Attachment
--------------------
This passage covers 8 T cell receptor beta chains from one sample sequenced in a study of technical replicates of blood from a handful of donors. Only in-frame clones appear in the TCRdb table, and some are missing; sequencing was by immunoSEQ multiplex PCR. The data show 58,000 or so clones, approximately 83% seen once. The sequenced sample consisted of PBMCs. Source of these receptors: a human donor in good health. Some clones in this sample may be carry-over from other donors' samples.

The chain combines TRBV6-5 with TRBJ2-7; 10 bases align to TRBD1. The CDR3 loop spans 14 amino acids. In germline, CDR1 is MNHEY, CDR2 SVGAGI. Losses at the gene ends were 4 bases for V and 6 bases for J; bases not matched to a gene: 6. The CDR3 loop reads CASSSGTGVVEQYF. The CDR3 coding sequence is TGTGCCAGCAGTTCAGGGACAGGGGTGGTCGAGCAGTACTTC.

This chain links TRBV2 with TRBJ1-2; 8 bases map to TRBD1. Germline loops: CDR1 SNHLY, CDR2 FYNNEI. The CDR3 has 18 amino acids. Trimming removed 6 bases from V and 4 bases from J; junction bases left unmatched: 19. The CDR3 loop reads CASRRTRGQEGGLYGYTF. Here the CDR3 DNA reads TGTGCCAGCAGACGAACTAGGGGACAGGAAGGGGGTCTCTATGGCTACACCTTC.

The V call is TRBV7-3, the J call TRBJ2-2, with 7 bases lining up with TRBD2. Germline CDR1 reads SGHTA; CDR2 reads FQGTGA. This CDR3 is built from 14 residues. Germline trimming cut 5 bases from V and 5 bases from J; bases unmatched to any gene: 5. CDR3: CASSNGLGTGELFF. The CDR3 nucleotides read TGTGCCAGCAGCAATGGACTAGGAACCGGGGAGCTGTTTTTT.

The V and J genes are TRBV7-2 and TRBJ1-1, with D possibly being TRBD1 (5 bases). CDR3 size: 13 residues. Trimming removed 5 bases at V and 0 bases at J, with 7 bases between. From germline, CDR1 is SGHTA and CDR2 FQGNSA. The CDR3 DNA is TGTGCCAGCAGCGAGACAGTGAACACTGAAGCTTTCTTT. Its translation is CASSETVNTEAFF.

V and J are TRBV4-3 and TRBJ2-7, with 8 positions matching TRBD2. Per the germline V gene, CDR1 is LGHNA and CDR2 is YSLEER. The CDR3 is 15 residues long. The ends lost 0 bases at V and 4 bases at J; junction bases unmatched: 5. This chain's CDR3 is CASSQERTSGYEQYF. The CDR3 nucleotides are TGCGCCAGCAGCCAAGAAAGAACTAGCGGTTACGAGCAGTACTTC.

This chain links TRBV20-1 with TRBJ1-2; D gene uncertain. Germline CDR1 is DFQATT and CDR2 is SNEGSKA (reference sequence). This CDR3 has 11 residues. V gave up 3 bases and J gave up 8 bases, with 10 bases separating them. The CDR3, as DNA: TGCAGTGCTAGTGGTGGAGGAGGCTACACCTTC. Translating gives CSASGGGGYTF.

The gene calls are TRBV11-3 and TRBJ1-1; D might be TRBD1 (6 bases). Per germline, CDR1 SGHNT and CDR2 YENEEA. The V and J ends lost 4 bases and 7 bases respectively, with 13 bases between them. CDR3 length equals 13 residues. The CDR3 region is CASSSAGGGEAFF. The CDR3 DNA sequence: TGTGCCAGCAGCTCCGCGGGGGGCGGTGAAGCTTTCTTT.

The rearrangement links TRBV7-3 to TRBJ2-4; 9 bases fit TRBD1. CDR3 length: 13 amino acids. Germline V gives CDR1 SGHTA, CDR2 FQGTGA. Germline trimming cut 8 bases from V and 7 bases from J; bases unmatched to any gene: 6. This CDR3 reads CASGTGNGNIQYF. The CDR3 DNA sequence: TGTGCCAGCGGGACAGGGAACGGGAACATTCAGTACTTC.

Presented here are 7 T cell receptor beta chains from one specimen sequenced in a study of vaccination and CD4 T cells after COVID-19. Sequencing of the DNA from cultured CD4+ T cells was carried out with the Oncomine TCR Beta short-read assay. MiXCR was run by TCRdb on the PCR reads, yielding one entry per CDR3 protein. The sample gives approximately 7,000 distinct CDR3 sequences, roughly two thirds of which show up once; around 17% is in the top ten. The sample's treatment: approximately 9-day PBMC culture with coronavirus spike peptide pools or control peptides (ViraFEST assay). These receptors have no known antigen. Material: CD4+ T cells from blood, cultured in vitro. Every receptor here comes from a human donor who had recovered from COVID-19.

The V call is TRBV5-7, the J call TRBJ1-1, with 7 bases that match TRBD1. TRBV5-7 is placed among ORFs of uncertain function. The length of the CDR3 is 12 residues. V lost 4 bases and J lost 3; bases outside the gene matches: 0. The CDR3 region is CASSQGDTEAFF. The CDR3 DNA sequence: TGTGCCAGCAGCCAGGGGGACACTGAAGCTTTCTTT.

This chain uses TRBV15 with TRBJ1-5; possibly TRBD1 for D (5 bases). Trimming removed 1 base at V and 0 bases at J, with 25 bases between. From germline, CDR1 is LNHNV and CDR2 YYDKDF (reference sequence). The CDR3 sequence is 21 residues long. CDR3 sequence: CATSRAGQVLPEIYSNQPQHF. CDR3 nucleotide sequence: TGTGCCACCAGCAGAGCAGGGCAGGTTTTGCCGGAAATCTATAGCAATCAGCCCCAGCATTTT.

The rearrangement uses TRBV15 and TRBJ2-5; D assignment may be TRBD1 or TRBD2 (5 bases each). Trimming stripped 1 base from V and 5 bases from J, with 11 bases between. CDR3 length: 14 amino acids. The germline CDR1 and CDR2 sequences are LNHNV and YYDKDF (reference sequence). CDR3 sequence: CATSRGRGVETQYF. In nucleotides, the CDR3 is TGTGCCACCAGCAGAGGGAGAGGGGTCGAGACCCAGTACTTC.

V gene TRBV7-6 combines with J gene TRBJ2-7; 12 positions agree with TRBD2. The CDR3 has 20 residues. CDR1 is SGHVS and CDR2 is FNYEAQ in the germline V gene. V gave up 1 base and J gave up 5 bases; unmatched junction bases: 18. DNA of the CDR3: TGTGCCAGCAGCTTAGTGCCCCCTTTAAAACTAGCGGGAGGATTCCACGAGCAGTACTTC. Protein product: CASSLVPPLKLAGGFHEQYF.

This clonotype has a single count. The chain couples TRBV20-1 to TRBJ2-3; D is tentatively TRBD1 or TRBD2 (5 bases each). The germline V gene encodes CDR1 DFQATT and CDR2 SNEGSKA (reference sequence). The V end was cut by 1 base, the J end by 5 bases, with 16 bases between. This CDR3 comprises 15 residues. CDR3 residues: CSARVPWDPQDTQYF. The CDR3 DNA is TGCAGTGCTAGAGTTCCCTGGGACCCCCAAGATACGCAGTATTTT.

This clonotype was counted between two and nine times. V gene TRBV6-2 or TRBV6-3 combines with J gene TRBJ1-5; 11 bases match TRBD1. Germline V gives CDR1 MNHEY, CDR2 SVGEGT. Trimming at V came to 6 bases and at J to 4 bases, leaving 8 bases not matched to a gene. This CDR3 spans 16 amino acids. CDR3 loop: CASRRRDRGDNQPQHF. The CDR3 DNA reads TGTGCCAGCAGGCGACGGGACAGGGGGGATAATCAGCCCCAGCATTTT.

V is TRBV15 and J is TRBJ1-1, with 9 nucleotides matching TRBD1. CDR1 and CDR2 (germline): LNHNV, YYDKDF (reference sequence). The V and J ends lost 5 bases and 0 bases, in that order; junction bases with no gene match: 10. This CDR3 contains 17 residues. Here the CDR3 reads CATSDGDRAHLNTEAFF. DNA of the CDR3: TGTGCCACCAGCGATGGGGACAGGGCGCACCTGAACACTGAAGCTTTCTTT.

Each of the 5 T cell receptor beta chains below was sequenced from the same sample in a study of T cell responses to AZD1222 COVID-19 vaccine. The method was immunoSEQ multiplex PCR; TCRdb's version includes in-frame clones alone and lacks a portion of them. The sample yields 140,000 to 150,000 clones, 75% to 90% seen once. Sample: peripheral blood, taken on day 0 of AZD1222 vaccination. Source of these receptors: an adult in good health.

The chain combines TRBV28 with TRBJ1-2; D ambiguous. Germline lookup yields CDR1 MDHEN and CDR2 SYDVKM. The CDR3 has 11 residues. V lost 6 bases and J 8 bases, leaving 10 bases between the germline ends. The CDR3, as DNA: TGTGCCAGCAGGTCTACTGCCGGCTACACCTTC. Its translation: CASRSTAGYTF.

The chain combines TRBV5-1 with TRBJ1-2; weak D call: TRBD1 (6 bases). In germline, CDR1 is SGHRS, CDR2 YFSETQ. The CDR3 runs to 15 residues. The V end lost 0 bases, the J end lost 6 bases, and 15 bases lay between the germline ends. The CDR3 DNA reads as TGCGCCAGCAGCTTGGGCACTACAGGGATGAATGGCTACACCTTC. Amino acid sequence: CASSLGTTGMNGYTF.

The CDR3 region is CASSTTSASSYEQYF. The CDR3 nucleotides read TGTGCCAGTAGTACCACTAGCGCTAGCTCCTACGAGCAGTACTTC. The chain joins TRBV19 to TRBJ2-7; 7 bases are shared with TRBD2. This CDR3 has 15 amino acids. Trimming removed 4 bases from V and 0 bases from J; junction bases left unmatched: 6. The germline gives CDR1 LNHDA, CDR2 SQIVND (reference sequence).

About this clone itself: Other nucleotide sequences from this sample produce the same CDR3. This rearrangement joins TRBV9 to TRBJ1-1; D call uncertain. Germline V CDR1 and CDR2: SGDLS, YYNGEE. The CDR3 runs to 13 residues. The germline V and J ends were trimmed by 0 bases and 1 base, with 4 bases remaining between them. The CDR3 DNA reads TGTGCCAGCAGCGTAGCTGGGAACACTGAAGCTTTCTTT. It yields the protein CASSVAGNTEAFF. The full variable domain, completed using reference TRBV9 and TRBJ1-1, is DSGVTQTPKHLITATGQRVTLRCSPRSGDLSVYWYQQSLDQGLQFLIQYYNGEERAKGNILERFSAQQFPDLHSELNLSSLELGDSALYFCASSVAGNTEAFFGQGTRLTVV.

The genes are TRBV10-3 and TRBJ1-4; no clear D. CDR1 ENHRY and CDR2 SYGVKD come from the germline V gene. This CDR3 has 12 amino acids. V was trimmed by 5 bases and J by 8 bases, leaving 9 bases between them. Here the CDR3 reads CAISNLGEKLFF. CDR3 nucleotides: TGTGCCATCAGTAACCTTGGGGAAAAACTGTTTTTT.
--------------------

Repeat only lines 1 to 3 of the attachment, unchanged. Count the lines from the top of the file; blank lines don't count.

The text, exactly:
This passage covers 8 T cell receptor beta chains from one sample sequenced in a study of technical replicates of blood from a handful of donors. Only in-frame clones appear in the TCRdb table, and some are missing; sequencing was by immunoSEQ multiplex PCR. The data show 58,000 or so clones, approximately 83% seen once. The sequenced sample consisted of PBMCs. Source of these receptors: a human donor in good health. Some clones in this sample may be carry-over from other donors' samples.

The chain combines TRBV6-5 with TRBJ2-7; 10 bases align to TRBD1. The CDR3 loop spans 14 amino acids. In germline, CDR1 is MNHEY, CDR2 SVGAGI. Losses at the gene ends were 4 bases for V and 6 bases for J; bases not matched to a gene: 6. The CDR3 loop reads CASSSGTGVVEQYF. The CDR3 coding sequence is TGTGCCAGCAGTTCAGGGACAGGGGTGGTCGAGCAGTACTTC.

This chain links TRBV2 with TRBJ1-2; 8 bases map to TRBD1. Germline loops: CDR1 SNHLY, CDR2 FYNNEI. The CDR3 has 18 amino acids. Trimming removed 6 bases from V and 4 bases from J; junction bases left unmatched: 19. The CDR3 loop reads CASRRTRGQEGGLYGYTF. Here the CDR3 DNA reads TGTGCCAGCAGACGAACTAGGGGACAGGAAGGGGGTCTCTATGGCTACACCTTC.